permit map

Route endpoint URLs can be used by multiple apps. If you want to use a route that is already in use by another app, to prevent eavesdropping on the route, you must have policy permission (permit update) for each job. If there is more than one app using a route, you must have permit update for each job that uses that route.

As a best practice, use policy to require a unique route name for your environment, for example:

        if (job nameMatch "job::/sandbox/[name]")
            permit map

If you use the default route scheme you can customize the cluster value, that is, the domain name portion of the route. This is done using the defaultRouteSuffix policy claim type on the permitted job::/ resource.

For example, if your cluster-name is, you can set as the route suffix using the following policy on the host job:

on job::/sandbox/user {
  { defaultRouteSuffix }


Refer to route policy examples for more information.

Using Route Paths and Wildcards

An HTTP route can include a path component that is used to determine where to route requests. For example, suppose you have one job (job::/api::v1_server) that serves v1 of a REST API at, and another job (job::/api::v2_server) that serves v2 API endpoints In this case, both jobs are listening on port 5000. You can map

Create and map /v1/ route:

apc route add --job /api::v1_server --port 5000

Create and map /v2/ route:

apc route add --job /api::v2_server --port 5000

Or, equivalently, you could have a single job (/api::server) that handles v1 and v2 requests on different ports, for example:

apc route map --job /api::server --port 5000
apc route map --job /api::server --port 5001

A wildcard character (*) can be used in the left-most segments of the route endpoint's hostname, or the right-most segments of the path. For example, the following are valid wildcard routes:


However, the following are invalid wildcard routes:


Note the following rules and restrictions about route paths and wildcards:

  • The route path must end with a forward slash (/) for it to be routed to the target job. For example, the endpoint in the following route mapping command does not end with a /:
    apc route add --job /api::v2_server --port 5000

    To resolve, unmap and delete the invalid route and repeat the command route add or route map command with a forward slash at the end of the route's endpoint.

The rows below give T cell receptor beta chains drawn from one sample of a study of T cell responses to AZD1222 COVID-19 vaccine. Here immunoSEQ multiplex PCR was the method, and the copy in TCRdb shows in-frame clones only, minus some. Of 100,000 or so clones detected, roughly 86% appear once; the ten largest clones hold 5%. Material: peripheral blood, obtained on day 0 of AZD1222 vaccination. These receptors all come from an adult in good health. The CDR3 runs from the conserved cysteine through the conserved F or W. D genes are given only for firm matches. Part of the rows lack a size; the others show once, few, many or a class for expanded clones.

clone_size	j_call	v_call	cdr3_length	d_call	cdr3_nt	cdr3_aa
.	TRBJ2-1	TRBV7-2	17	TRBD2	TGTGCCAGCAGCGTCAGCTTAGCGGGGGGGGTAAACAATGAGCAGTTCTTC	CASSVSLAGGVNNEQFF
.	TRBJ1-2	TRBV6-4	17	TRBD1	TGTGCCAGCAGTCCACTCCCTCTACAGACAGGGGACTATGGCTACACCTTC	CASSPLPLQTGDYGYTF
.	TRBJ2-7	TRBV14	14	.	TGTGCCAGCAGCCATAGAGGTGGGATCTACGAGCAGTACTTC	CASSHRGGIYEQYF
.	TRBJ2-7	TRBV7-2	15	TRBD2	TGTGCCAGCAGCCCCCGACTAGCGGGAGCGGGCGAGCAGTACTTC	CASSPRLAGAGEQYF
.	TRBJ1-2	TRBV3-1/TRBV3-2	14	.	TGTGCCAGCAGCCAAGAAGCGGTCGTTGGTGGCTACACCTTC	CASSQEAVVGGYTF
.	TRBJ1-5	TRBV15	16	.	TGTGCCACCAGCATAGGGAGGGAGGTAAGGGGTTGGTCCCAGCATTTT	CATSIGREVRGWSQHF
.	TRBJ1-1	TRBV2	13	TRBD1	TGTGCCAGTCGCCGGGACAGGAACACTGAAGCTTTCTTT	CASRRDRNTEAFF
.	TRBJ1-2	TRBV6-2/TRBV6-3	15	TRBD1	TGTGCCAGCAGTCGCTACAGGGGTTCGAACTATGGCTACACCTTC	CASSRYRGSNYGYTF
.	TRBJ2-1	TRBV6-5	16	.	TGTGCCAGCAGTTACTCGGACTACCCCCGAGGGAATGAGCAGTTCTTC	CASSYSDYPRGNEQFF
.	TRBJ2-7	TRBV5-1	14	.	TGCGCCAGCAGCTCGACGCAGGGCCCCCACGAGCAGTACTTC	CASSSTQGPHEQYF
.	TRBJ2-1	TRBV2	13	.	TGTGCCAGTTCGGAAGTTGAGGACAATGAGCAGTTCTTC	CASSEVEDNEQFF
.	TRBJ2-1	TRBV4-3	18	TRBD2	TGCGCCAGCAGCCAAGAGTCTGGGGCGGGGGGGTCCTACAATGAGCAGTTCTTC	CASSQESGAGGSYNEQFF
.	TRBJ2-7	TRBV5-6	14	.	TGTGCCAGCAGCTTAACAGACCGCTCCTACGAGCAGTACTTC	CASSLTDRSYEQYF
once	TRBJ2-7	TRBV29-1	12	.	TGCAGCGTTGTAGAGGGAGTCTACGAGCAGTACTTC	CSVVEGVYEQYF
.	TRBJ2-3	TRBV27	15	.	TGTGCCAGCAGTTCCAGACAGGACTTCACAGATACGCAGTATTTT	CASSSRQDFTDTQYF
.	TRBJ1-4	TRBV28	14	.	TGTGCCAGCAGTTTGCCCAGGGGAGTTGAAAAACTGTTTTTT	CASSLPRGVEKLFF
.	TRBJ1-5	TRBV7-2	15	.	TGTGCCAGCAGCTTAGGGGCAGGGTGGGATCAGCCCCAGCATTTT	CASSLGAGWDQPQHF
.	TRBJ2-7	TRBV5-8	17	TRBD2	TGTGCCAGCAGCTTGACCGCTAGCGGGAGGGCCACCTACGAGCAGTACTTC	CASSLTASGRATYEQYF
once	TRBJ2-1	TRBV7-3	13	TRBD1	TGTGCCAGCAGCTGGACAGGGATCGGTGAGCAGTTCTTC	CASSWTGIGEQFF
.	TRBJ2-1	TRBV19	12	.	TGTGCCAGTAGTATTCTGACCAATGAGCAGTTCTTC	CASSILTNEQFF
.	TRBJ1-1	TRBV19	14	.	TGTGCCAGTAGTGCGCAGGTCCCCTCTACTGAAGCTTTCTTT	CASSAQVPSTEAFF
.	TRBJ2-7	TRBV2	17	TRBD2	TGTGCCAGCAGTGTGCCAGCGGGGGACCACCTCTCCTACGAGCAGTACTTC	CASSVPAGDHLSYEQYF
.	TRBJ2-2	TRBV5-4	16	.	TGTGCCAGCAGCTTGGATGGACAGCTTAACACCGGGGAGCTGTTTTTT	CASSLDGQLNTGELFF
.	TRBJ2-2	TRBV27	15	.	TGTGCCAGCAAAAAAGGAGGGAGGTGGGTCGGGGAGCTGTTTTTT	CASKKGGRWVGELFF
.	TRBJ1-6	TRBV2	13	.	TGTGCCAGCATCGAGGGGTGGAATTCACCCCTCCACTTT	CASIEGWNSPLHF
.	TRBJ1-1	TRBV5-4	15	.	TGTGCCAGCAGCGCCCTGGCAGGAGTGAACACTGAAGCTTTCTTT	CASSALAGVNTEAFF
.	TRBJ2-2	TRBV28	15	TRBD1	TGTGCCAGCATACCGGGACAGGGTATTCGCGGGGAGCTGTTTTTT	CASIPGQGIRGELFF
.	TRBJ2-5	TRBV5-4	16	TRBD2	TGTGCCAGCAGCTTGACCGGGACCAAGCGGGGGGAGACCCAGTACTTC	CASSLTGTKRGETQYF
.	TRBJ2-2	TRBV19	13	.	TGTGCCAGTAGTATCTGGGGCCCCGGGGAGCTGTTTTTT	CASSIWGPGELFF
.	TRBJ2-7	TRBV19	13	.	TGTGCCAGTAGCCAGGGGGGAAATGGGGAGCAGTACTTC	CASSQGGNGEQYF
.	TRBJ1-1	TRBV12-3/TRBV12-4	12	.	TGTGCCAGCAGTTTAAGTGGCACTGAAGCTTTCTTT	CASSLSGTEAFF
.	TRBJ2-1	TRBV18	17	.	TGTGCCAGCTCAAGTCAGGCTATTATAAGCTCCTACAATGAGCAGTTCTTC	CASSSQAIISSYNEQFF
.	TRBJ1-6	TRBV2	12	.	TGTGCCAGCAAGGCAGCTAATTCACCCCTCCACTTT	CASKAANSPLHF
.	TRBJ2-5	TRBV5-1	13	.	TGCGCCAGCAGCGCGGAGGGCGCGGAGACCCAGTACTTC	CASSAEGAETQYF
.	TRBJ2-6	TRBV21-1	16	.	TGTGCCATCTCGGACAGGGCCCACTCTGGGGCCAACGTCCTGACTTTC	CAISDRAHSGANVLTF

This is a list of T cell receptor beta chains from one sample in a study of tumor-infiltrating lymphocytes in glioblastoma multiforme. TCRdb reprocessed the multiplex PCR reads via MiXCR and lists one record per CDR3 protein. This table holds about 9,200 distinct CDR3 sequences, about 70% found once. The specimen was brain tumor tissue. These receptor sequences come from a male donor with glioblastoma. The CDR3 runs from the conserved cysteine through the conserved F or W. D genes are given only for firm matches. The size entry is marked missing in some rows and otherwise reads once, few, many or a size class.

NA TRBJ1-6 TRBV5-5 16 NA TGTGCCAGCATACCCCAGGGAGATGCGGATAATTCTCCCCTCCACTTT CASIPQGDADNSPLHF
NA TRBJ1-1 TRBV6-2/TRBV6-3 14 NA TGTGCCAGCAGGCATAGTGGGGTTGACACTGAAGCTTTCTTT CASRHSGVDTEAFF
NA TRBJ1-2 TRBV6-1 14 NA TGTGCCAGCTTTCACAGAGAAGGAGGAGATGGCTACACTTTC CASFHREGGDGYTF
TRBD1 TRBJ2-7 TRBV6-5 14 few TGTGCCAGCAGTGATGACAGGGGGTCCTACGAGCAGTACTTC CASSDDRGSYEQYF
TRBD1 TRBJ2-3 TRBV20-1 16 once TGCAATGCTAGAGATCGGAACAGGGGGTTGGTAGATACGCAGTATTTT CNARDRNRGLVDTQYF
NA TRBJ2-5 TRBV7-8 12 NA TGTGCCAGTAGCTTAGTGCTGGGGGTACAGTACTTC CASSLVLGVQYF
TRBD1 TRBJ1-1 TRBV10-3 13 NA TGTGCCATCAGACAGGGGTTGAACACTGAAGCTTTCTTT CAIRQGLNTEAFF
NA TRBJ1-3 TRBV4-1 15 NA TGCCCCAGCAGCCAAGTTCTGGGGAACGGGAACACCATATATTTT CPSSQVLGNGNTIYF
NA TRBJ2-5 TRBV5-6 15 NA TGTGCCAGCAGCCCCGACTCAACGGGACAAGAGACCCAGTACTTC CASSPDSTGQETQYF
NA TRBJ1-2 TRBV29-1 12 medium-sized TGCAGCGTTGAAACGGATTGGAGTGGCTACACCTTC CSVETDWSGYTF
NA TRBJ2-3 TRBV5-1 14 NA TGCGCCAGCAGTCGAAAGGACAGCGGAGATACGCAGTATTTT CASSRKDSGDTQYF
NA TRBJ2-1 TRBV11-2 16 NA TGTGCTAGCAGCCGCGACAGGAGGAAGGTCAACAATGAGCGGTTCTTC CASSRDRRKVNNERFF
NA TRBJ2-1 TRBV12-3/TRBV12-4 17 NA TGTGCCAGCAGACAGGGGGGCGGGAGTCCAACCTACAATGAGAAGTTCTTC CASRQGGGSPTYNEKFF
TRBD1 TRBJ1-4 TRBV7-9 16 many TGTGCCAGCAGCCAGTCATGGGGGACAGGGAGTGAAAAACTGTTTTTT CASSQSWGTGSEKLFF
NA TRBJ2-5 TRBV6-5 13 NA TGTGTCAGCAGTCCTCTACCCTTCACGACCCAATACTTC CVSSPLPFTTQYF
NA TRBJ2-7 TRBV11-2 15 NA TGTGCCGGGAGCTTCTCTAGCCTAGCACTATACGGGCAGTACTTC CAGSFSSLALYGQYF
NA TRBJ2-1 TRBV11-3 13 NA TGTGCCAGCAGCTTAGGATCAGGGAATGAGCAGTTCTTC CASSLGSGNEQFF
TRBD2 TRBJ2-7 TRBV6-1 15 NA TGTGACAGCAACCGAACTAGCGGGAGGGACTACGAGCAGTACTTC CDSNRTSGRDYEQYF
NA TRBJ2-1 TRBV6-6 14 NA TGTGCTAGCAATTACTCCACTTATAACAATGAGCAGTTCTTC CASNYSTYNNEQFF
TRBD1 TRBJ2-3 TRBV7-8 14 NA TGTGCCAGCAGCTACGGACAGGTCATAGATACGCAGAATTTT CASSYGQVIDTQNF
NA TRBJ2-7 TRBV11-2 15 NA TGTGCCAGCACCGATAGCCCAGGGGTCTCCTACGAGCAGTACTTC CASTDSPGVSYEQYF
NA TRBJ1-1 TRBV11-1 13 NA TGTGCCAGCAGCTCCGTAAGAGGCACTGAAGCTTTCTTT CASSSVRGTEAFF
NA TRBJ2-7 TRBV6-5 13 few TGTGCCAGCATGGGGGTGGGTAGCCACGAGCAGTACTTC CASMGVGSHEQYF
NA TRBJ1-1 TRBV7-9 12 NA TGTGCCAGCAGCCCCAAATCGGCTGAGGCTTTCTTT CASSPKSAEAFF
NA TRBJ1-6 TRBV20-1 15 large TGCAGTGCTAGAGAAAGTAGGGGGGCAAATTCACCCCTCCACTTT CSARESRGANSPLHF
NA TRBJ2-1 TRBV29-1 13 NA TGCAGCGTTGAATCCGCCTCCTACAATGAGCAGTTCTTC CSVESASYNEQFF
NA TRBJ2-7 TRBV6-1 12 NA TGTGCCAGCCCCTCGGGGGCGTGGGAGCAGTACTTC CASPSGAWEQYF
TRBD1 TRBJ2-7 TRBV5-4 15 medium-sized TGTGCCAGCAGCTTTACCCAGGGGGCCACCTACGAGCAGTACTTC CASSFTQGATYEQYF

apc route add --job /api::v2_server --port 5000
  • You can't use a wildcard for the host name on the cluster's primary domain. For example, if your cluster is deployed to then the following command will fail with the error Endpoint "*" is reserved.
    apc route add http://\* --port 5000 --job my-app

Controlling Route Access by Client IP

By default, all client traffic to a job's defined routes is allowed access. You can optionally define an access control list (ACL) that allows or denies access to a job's routes based on a the client's IP address. A route ACL is defined by one or more rules, each of which defines an IP range in CIDR notation. When a client makes a request for a job route, the Apcera router compares the client's IP to each rule. Once a match is found, the client is allowed or denied access to the job route, based on the rule's definition. If no match is found, the client is allowed access by default.

To specify client IPs to allow or deny, you use the --client-acl parameter when creating an application with the apc app create/update, apc app from package, apc capsule create, apc docker run, and apc job update commands. This parameter takes a string that consists of one or more rules separated by commas. Each rule is composed of the string "allow" or "deny" followed by an IP range in CIDR notation.

For example, the following defines an ACL for the app named webapp that allows traffic from clients in the IP range, and another that denies traffic from clients in the IP range.

apc app create webapp --client-acl="allow, deny"

When the Apcera router handles a request from a client, it compares the client's IP to each rule, from left to right, until it finds a match. If no match is found, the request is allowed. If a match is found, the request is allowed or denied based on the rule's defined action.

If not specified, the first rule assigned to --client-acl is assumed to be an allow. For instance, the following is equivalent to the rules defined above:

apc app create webapp --client-acl=", deny"

To create a rule that only allows in a specific IP or range and denies all others, you can add deny at the end of the list. For example, the following rule will allow access only to

allow, deny

Appending deny has the effect of making the rule "opt-in" rather than "opt-out".